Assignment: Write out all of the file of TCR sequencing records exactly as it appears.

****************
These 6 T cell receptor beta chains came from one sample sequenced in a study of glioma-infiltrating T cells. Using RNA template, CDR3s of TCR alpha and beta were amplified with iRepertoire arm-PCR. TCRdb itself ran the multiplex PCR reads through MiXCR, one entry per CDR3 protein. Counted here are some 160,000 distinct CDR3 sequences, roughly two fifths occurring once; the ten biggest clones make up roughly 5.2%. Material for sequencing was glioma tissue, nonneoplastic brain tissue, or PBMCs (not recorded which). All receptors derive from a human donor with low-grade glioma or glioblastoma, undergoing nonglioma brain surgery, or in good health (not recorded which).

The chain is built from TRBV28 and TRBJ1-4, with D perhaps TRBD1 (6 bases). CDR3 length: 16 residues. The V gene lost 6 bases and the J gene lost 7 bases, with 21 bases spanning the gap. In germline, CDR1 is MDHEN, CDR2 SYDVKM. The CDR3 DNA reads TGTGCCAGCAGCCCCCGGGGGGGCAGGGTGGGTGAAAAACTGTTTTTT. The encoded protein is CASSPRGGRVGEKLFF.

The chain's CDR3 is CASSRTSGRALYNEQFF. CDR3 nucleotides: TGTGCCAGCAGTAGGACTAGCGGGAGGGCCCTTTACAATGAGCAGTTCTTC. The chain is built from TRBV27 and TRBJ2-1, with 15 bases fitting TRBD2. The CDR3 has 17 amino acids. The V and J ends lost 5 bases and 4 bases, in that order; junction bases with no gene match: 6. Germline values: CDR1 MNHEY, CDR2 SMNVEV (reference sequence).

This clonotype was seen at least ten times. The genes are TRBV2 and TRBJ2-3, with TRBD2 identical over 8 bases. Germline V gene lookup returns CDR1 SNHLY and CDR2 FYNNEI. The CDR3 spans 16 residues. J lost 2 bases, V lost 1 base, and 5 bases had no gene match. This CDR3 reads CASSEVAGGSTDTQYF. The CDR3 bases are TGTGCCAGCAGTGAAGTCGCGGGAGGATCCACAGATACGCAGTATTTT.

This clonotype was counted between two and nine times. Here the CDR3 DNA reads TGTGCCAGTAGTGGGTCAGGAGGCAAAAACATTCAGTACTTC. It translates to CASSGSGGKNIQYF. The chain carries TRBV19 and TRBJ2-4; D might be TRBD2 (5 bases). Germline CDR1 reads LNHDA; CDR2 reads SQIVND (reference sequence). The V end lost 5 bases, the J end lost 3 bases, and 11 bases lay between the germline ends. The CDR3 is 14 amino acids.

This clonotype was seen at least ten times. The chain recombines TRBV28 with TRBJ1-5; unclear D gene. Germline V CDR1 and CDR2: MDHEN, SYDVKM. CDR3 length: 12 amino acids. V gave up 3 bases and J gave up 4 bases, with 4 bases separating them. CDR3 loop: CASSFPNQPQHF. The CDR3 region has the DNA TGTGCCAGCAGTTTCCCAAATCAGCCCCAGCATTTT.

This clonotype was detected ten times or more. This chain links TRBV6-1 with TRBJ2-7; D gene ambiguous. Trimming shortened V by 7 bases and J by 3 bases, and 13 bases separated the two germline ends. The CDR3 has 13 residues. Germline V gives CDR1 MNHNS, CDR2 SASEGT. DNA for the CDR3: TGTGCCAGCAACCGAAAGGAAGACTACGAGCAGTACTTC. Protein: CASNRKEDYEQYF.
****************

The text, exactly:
These 6 T cell receptor beta chains came from one sample sequenced in a study of glioma-infiltrating T cells. Using RNA template, CDR3s of TCR alpha and beta were amplified with iRepertoire arm-PCR. TCRdb itself ran the multiplex PCR reads through MiXCR, one entry per CDR3 protein. Counted here are some 160,000 distinct CDR3 sequences, roughly two fifths occurring once; the ten biggest clones make up roughly 5.2%. Material for sequencing was glioma tissue, nonneoplastic brain tissue, or PBMCs (not recorded which). All receptors derive from a human donor with low-grade glioma or glioblastoma, undergoing nonglioma brain surgery, or in good health (not recorded which).

The chain is built from TRBV28 and TRBJ1-4, with D perhaps TRBD1 (6 bases). CDR3 length: 16 residues. The V gene lost 6 bases and the J gene lost 7 bases, with 21 bases spanning the gap. In germline, CDR1 is MDHEN, CDR2 SYDVKM. The CDR3 DNA reads TGTGCCAGCAGCCCCCGGGGGGGCAGGGTGGGTGAAAAACTGTTTTTT. The encoded protein is CASSPRGGRVGEKLFF.

The chain's CDR3 is CASSRTSGRALYNEQFF. CDR3 nucleotides: TGTGCCAGCAGTAGGACTAGCGGGAGGGCCCTTTACAATGAGCAGTTCTTC. The chain is built from TRBV27 and TRBJ2-1, with 15 bases fitting TRBD2. The CDR3 has 17 amino acids. The V and J ends lost 5 bases and 4 bases, in that order; junction bases with no gene match: 6. Germline values: CDR1 MNHEY, CDR2 SMNVEV (reference sequence).

This clonotype was seen at least ten times. The genes are TRBV2 and TRBJ2-3, with TRBD2 identical over 8 bases. Germline V gene lookup returns CDR1 SNHLY and CDR2 FYNNEI. The CDR3 spans 16 residues. J lost 2 bases, V lost 1 base, and 5 bases had no gene match. This CDR3 reads CASSEVAGGSTDTQYF. The CDR3 bases are TGTGCCAGCAGTGAAGTCGCGGGAGGATCCACAGATACGCAGTATTTT.

This clonotype was counted between two and nine times. Here the CDR3 DNA reads TGTGCCAGTAGTGGGTCAGGAGGCAAAAACATTCAGTACTTC. It translates to CASSGSGGKNIQYF. The chain carries TRBV19 and TRBJ2-4; D might be TRBD2 (5 bases). Germline CDR1 reads LNHDA; CDR2 reads SQIVND (reference sequence). The V end lost 5 bases, the J end lost 3 bases, and 11 bases lay between the germline ends. The CDR3 is 14 amino acids.

This clonotype was seen at least ten times. The chain recombines TRBV28 with TRBJ1-5; unclear D gene. Germline V CDR1 and CDR2: MDHEN, SYDVKM. CDR3 length: 12 amino acids. V gave up 3 bases and J gave up 4 bases, with 4 bases separating them. CDR3 loop: CASSFPNQPQHF. The CDR3 region has the DNA TGTGCCAGCAGTTTCCCAAATCAGCCCCAGCATTTT.

This clonotype was detected ten times or more. This chain links TRBV6-1 with TRBJ2-7; D gene ambiguous. Trimming shortened V by 7 bases and J by 3 bases, and 13 bases separated the two germline ends. The CDR3 has 13 residues. Germline V gives CDR1 MNHNS, CDR2 SASEGT. DNA for the CDR3: TGTGCCAGCAACCGAAAGGAAGACTACGAGCAGTACTTC. Protein: CASNRKEDYEQYF.